Navigation Links
Penn research points to new way of preserving fertility for boys undergoing cancer treatment
Date:3/28/2012

PHILADELPHIA Treatments for childhood cancers are increasingly successful with cure rates approaching 80%, but success often comes with a downside for the surviving men: the cancer treatments they received as boys can leave them sterile as adults. Now, a research team led by Ralph Brinster of the University of Pennsylvania School of Veterinary Medicine has completed a 14-year experiment that gives hope for a technique that could restore their fertility.

Brinster is the Richard King Mellon Professor of Reproductive Physiology at Penn Vet and was recently awarded the National Medal of Science for his lifetime of research on the genetics of the mammalian germline, the cells that give rise to sperm and eggs.

In his most recent research, Brinster collaborated with fellow members of the Department of Animal Biology at Penn Vet, with members of the Department of Cell and Developmental Biology at Penn's Perelman School of Medicine and with the Penn Bioinformatics Core.

Their study was published in the journal Human Reproduction.

For males, fertility begins with spermatogonial stem cells, which are present at birth, embedded in the basement membrane of the testes' seminiferous tubules. As a boy approaches puberty, these cells begin to make daughter cells that eventually become sperm. While they normally continue this process throughout a post-pubescent man's life, factors like radiation and chemotherapy drugs can destroy them, rendering him sterile.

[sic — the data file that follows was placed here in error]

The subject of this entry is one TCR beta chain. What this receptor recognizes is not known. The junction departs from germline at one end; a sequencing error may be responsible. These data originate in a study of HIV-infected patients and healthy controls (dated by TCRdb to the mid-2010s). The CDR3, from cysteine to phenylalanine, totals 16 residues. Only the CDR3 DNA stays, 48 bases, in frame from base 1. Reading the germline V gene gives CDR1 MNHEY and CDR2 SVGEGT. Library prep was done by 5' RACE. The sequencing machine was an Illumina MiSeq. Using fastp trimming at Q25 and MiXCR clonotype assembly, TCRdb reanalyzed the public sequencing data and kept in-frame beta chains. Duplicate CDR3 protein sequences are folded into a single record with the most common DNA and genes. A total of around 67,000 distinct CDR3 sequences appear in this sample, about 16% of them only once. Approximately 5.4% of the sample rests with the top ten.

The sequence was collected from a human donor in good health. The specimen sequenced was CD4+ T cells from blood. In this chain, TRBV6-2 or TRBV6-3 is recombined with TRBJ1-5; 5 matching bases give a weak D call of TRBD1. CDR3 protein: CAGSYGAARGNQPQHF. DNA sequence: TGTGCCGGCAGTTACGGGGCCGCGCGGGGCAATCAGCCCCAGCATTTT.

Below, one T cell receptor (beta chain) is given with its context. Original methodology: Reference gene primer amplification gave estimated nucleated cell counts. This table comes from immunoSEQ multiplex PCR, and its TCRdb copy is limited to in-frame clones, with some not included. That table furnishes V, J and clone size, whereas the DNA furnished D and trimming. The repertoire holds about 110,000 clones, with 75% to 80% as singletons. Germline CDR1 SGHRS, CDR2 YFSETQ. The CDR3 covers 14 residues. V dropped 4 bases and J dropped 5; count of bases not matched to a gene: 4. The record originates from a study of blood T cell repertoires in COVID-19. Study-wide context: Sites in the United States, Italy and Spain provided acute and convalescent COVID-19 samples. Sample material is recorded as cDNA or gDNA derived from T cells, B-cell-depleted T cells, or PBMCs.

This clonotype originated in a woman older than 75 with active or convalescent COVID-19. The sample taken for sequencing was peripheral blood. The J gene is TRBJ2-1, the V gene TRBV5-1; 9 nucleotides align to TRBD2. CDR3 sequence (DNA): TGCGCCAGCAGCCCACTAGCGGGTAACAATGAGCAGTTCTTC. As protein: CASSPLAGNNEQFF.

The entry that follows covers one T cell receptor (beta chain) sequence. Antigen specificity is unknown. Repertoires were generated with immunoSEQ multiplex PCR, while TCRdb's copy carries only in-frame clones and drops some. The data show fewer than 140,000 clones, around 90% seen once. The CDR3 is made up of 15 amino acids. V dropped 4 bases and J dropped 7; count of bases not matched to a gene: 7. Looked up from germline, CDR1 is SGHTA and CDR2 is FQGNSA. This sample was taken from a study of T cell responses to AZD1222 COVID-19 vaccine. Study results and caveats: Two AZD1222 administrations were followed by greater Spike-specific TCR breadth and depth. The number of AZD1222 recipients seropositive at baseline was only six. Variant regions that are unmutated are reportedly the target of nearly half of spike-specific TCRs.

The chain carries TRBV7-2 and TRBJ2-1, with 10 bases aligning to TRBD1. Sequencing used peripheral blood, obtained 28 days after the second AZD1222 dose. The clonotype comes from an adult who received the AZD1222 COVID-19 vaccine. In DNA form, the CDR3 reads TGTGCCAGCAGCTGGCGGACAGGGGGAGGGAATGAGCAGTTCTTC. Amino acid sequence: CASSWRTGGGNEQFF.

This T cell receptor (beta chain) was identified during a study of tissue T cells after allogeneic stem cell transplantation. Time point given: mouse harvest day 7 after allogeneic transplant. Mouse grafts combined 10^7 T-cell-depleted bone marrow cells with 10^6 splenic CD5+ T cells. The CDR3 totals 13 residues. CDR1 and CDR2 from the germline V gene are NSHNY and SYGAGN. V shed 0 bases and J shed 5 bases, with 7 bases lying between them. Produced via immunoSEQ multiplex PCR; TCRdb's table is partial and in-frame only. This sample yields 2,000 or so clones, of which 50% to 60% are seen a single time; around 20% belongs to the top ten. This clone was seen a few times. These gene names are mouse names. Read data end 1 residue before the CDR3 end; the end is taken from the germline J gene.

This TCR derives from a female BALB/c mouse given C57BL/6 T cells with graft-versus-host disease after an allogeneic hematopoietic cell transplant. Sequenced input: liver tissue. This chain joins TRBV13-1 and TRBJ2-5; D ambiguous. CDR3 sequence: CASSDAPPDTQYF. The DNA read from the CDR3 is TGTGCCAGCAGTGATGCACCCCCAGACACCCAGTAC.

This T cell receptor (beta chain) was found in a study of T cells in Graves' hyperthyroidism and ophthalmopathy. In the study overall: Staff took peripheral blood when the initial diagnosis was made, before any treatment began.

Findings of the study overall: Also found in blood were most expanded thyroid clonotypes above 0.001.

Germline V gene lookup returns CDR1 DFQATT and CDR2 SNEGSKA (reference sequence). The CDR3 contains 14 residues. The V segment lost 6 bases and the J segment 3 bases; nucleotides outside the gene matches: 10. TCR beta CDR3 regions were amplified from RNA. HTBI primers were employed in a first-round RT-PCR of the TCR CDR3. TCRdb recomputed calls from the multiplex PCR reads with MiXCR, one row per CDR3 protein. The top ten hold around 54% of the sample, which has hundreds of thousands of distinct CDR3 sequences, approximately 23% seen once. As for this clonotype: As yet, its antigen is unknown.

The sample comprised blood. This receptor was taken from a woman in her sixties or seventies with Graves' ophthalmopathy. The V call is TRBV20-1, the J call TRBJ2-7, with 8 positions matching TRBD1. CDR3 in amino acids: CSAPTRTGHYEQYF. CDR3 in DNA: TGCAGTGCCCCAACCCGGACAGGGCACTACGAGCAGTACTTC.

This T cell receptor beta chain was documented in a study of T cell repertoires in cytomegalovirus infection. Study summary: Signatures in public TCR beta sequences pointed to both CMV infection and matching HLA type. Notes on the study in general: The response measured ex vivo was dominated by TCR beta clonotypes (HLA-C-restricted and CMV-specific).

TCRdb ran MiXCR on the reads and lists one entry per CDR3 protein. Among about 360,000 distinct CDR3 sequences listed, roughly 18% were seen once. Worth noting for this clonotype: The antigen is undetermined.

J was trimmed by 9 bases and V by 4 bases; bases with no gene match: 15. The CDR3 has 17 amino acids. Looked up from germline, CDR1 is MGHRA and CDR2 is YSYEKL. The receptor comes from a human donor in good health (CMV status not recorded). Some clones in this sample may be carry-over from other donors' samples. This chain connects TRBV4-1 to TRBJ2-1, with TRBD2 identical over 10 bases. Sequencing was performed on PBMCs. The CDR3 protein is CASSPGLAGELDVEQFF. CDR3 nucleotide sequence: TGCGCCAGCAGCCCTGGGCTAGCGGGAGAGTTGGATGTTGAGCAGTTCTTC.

About 1 in 3 boys surviving childhood cancer will be in danger of having severely decreased fertility as an adult; as many as 1 in 5,000 men of reproductive age currently suffer this serious quality-of-life problem as a result. Adult men who undergo cancer treatment that might damage their fertility can preemptively freeze their sperm, an option not available to pre-pubescent boys. But if a sample of a boy's spermatogonial stem cells could be extracted and preserved befo
'/>"/>

Contact: Evan Lerner
elerner@upenn.edu
215-573-6604
University of Pennsylvania
Source:Eurekalert

Page: 1 2 3

Related biology news :

1. Wistar Institute researcher receives New Innovator award from NIH
2. NC State researchers get to root of parasite genome
3. White Mountain Research Station to host climate change conference
4. Stevens awarded $1M for advanced biofuels research
5. Researchers find animal with ability to survive climate change
6. Researchers find an essential gene for forming ears of corn
7. Researchers note differences between people and animals on calorie restriction
8. Researcher working on destruction of chemical weapons
9. Researchers study acoustic communication in deep-sea fish
10. Researchers discover that growing up too fast may mean dying young in honey bees
11. The Rett Syndrome Research Trust launches operations
Post Your Comments:
*Name:
*Comment:
*Email:
(Date:4/24/2014)... --- New research shows that cells are more resilient ... thought. Even when missing critical components, cells can adapt ... way. , In a study published in this week,s ... Michigan State University showed that cells can grow normally ... , "Our genetic information is stored in DNA, which ...
(Date:4/24/2014)... is very pleased to announce that it has assumed ... from the University of Wisconsin. , The ... open-access, peer-reviewed journal that publishes papers on all aspects ... from the molecular to the ecological -- as well ... available to individuals and institutions, and it provides a ...
(Date:4/24/2014)... be improved with new insights into the make-up of ... the Amazon Basin have revealed unprecedented detail of the ... by comparing satellite maps with hundreds of field plots. ... more accurately the amount of carbon each tree can ... schemes, in which trees are given a cash value ...
Breaking Biology News(10 mins):Cell resiliency surprises scientists 2ESA to publish the Journal of Insect Science 2Amazon rainforest survey could improve carbon offset schemes 2